<p>Henry Brauner (center) with his wife, Esther (second from right), pose with three friends in front of the entrance to the <a href="/narrative/53598/en">Stuttgart West</a> displaced persons (DP) camp, 1945.</p>

Stuttgart West Displaced Persons Camp

For the Jews who survived the Holocaust, the end of World War II brought new challenges. Many could not or would not return to their former homelands, and options for legal immigration were limited. In spite of these difficulties, these Jewish survivors sought to rebuild their shattered lives by creating flourishing communities in displaced persons camps in Germany, Austria, and Italy. In an unparalleled six-year period between 1945 and 1951, European Jewish life was reborn in camps such as Stuttgart West. 

Background

Stuttgart West was an urban all-Jewish displaced persons (DP) camp in the city of Stuttgart, Germany, in the American-occupied zone, while other DP camps in the city housed refugees who had been forced laborers. Stuttgart West was formed in a group of requisitioned apartment buildings.

Raid

On March 29, 1946, the Stuttgart DPs rioted after US Military Government officials authorized 200 members of the German police to raid the refugee center early in the morning in search of black market offenders. The violence resulted in the death of one Jewish DP and three others were injured. The clash had occurred after the DPs, terrified at the sight of German police banging on doors and rousing Jews from bed, reacted by throwing household objects at the police. An ensuing directive forbade German police from entering Jewish DP camps except under rare circumstances.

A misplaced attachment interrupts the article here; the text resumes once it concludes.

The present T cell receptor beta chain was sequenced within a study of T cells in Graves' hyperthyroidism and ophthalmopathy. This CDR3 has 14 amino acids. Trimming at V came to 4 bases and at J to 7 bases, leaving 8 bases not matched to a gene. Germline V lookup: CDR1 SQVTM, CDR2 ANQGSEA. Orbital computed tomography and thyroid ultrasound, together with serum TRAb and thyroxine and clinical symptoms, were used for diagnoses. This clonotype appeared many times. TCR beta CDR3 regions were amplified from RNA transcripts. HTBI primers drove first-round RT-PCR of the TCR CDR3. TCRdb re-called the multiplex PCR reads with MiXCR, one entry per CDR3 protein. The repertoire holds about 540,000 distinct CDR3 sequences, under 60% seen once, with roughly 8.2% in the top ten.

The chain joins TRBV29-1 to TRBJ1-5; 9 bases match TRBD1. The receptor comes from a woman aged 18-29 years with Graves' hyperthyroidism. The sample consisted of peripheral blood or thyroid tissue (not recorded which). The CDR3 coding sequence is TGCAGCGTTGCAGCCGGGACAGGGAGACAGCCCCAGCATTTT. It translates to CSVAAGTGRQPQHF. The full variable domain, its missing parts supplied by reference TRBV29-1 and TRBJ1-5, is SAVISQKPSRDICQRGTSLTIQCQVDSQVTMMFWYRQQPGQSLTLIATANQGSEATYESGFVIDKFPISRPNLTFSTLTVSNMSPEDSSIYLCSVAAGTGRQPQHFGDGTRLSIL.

Life in the Camp

Young children in the Stuttgart displaced persons campStuttgart West maintained a Talmud Torah (religious elementary school) and a kosher kitchen for feeding 400. It published newspapers named Oyf der Fray (On the Way to Freedom) and the Shtutgarter Byuletin (Stuttgart Bulletin).

Closure

During October 1946, the Jewish population in the camp reached over 1,400. On June 13, 1949, the camp closed and the remaining DPs of Stuttgart were transferred to Heidenheim.

Critical Thinking Questions

  • What challenges did survivors face in the DP camps?
  • What challenges did the Allies face in establishing and supervising DP camps?
  • What responsibilities do (or should) other nations have regarding refugees from war and genocide?

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